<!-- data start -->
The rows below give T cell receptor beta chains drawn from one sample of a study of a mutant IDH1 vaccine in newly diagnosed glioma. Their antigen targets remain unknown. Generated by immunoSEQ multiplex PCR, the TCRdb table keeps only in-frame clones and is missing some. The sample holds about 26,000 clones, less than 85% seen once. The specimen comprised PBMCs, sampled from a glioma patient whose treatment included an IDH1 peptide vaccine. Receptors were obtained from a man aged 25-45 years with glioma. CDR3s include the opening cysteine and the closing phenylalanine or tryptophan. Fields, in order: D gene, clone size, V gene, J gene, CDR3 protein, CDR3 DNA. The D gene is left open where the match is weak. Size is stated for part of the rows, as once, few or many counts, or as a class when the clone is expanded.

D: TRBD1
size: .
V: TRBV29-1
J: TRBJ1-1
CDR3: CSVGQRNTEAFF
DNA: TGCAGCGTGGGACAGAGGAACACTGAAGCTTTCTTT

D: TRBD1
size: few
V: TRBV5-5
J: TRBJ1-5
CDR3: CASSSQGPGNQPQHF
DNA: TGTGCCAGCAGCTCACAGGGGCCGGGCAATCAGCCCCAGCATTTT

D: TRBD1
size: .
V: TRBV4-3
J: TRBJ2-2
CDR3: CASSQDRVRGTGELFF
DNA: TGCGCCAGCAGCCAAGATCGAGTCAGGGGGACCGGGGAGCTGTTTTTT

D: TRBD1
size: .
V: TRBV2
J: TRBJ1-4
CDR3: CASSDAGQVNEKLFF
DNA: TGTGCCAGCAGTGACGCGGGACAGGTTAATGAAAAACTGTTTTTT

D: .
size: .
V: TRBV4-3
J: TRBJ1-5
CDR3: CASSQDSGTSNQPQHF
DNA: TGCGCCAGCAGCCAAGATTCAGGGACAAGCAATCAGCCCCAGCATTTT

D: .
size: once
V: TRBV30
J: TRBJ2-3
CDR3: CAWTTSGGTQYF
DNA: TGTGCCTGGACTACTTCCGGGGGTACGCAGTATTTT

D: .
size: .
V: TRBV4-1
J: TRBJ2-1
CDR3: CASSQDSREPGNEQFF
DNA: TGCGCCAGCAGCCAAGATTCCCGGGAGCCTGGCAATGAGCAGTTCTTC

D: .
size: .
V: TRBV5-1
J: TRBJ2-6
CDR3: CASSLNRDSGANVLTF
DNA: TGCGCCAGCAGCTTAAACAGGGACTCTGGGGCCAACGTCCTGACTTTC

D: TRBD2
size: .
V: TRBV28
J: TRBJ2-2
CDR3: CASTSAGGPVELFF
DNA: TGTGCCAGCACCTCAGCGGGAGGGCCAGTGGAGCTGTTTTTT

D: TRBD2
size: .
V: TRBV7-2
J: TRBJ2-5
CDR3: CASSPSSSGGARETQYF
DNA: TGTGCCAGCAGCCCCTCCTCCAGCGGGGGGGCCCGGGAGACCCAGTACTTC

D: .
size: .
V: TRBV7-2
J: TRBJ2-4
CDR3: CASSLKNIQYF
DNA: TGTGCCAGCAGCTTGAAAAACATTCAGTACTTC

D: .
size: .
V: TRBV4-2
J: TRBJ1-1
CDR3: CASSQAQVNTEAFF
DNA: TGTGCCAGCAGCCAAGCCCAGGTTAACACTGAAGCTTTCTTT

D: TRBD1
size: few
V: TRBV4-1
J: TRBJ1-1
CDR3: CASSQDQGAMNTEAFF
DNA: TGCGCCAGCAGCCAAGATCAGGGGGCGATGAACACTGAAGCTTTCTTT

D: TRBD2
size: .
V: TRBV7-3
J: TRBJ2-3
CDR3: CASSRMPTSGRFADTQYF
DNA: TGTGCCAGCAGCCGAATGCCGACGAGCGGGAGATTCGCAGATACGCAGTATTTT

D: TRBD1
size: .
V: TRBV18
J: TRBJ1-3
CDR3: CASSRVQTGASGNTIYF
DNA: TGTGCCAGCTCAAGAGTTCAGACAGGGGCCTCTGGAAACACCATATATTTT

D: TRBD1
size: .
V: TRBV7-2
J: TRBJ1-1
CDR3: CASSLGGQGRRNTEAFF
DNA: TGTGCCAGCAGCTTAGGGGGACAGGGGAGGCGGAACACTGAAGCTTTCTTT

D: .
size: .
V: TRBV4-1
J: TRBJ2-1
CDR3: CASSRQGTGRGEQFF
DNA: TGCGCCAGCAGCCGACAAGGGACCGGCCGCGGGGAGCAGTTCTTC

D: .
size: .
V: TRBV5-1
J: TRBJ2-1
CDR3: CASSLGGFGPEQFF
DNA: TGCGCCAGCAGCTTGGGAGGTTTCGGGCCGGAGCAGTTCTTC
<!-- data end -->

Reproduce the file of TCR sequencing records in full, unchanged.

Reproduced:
The rows below give T cell receptor beta chains drawn from one sample of a study of a mutant IDH1 vaccine in newly diagnosed glioma. Their antigen targets remain unknown. Generated by immunoSEQ multiplex PCR, the TCRdb table keeps only in-frame clones and is missing some. The sample holds about 26,000 clones, less than 85% seen once. The specimen comprised PBMCs, sampled from a glioma patient whose treatment included an IDH1 peptide vaccine. Receptors were obtained from a man aged 25-45 years with glioma. CDR3s include the opening cysteine and the closing phenylalanine or tryptophan. Fields, in order: D gene, clone size, V gene, J gene, CDR3 protein, CDR3 DNA. The D gene is left open where the match is weak. Size is stated for part of the rows, as once, few or many counts, or as a class when the clone is expanded.

D: TRBD1
size: .
V: TRBV29-1
J: TRBJ1-1
CDR3: CSVGQRNTEAFF
DNA: TGCAGCGTGGGACAGAGGAACACTGAAGCTTTCTTT

D: TRBD1
size: few
V: TRBV5-5
J: TRBJ1-5
CDR3: CASSSQGPGNQPQHF
DNA: TGTGCCAGCAGCTCACAGGGGCCGGGCAATCAGCCCCAGCATTTT

D: TRBD1
size: .
V: TRBV4-3
J: TRBJ2-2
CDR3: CASSQDRVRGTGELFF
DNA: TGCGCCAGCAGCCAAGATCGAGTCAGGGGGACCGGGGAGCTGTTTTTT

D: TRBD1
size: .
V: TRBV2
J: TRBJ1-4
CDR3: CASSDAGQVNEKLFF
DNA: TGTGCCAGCAGTGACGCGGGACAGGTTAATGAAAAACTGTTTTTT

D: .
size: .
V: TRBV4-3
J: TRBJ1-5
CDR3: CASSQDSGTSNQPQHF
DNA: TGCGCCAGCAGCCAAGATTCAGGGACAAGCAATCAGCCCCAGCATTTT

D: .
size: once
V: TRBV30
J: TRBJ2-3
CDR3: CAWTTSGGTQYF
DNA: TGTGCCTGGACTACTTCCGGGGGTACGCAGTATTTT

D: .
size: .
V: TRBV4-1
J: TRBJ2-1
CDR3: CASSQDSREPGNEQFF
DNA: TGCGCCAGCAGCCAAGATTCCCGGGAGCCTGGCAATGAGCAGTTCTTC

D: .
size: .
V: TRBV5-1
J: TRBJ2-6
CDR3: CASSLNRDSGANVLTF
DNA: TGCGCCAGCAGCTTAAACAGGGACTCTGGGGCCAACGTCCTGACTTTC

D: TRBD2
size: .
V: TRBV28
J: TRBJ2-2
CDR3: CASTSAGGPVELFF
DNA: TGTGCCAGCACCTCAGCGGGAGGGCCAGTGGAGCTGTTTTTT

D: TRBD2
size: .
V: TRBV7-2
J: TRBJ2-5
CDR3: CASSPSSSGGARETQYF
DNA: TGTGCCAGCAGCCCCTCCTCCAGCGGGGGGGCCCGGGAGACCCAGTACTTC

D: .
size: .
V: TRBV7-2
J: TRBJ2-4
CDR3: CASSLKNIQYF
DNA: TGTGCCAGCAGCTTGAAAAACATTCAGTACTTC

D: .
size: .
V: TRBV4-2
J: TRBJ1-1
CDR3: CASSQAQVNTEAFF
DNA: TGTGCCAGCAGCCAAGCCCAGGTTAACACTGAAGCTTTCTTT

D: TRBD1
size: few
V: TRBV4-1
J: TRBJ1-1
CDR3: CASSQDQGAMNTEAFF
DNA: TGCGCCAGCAGCCAAGATCAGGGGGCGATGAACACTGAAGCTTTCTTT

D: TRBD2
size: .
V: TRBV7-3
J: TRBJ2-3
CDR3: CASSRMPTSGRFADTQYF
DNA: TGTGCCAGCAGCCGAATGCCGACGAGCGGGAGATTCGCAGATACGCAGTATTTT

D: TRBD1
size: .
V: TRBV18
J: TRBJ1-3
CDR3: CASSRVQTGASGNTIYF
DNA: TGTGCCAGCTCAAGAGTTCAGACAGGGGCCTCTGGAAACACCATATATTTT

D: TRBD1
size: .
V: TRBV7-2
J: TRBJ1-1
CDR3: CASSLGGQGRRNTEAFF
DNA: TGTGCCAGCAGCTTAGGGGGACAGGGGAGGCGGAACACTGAAGCTTTCTTT

D: .
size: .
V: TRBV4-1
J: TRBJ2-1
CDR3: CASSRQGTGRGEQFF
DNA: TGCGCCAGCAGCCGACAAGGGACCGGCCGCGGGGAGCAGTTCTTC

D: .
size: .
V: TRBV5-1
J: TRBJ2-1
CDR3: CASSLGGFGPEQFF
DNA: TGCGCCAGCAGCTTGGGAGGTTTCGGGCCGGAGCAGTTCTTC